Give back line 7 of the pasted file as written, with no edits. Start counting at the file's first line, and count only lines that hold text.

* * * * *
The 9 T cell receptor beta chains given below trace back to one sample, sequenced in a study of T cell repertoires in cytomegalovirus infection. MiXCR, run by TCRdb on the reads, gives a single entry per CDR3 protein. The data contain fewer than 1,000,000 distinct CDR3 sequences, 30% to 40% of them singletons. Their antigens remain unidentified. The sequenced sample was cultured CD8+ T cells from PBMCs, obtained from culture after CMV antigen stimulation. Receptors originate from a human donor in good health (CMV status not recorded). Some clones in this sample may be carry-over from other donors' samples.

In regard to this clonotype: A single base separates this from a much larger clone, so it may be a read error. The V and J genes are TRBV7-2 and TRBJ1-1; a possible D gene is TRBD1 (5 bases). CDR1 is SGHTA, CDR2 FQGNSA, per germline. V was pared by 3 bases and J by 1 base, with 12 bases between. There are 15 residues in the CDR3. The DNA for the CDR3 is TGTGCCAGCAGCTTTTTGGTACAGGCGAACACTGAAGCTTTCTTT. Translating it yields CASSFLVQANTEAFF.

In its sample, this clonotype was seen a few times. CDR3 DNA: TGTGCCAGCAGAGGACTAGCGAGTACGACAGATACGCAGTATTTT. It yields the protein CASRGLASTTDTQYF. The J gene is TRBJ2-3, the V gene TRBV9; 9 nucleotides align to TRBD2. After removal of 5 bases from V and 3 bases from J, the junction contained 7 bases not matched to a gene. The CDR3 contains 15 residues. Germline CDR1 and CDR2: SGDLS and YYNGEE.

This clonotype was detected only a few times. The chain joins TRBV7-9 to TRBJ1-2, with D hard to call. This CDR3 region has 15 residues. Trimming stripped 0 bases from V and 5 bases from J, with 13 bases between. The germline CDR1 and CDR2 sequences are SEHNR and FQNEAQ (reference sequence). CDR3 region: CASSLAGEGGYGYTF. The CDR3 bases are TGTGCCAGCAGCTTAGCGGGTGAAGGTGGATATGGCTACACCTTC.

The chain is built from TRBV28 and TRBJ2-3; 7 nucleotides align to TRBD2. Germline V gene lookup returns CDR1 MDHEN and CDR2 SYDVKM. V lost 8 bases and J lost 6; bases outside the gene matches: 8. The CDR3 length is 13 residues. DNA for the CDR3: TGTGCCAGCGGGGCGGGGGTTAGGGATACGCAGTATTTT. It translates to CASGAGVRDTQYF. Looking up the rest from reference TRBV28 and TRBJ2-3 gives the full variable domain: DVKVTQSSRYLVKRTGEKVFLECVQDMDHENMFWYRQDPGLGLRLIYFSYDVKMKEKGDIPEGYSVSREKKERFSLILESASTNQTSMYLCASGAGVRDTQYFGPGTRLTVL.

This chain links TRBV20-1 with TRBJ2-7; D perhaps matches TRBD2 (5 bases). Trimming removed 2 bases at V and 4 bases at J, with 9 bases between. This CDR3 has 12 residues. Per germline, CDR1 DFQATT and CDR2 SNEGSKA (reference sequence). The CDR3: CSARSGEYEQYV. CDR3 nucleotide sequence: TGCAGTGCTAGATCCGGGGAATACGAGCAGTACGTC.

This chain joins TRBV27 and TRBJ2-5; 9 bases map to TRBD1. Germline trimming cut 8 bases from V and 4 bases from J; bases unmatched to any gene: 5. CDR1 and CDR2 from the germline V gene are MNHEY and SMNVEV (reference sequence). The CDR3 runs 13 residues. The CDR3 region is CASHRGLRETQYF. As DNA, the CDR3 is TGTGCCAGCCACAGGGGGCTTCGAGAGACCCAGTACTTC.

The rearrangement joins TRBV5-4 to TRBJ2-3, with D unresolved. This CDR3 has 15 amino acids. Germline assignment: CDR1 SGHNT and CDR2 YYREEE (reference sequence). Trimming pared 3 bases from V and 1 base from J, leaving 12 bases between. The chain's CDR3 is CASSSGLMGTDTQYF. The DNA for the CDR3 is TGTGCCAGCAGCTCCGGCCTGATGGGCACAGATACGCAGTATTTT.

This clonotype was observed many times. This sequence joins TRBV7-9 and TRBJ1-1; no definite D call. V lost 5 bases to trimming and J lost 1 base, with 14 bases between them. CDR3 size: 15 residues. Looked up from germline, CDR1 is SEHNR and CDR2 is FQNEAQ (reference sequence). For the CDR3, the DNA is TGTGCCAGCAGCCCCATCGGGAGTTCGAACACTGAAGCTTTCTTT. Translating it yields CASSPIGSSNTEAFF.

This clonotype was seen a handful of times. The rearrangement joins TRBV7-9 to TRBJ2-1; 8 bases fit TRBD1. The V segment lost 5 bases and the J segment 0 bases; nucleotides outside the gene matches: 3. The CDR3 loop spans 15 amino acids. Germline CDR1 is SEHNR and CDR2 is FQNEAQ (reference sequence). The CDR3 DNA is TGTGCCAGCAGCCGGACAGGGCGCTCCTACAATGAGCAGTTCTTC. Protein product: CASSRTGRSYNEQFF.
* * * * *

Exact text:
This chain joins TRBV27 and TRBJ2-5; 9 bases map to TRBD1. Germline trimming cut 8 bases from V and 4 bases from J; bases unmatched to any gene: 5. CDR1 and CDR2 from the germline V gene are MNHEY and SMNVEV (reference sequence). The CDR3 runs 13 residues. The CDR3 region is CASHRGLRETQYF. As DNA, the CDR3 is TGTGCCAGCCACAGGGGGCTTCGAGAGACCCAGTACTTC.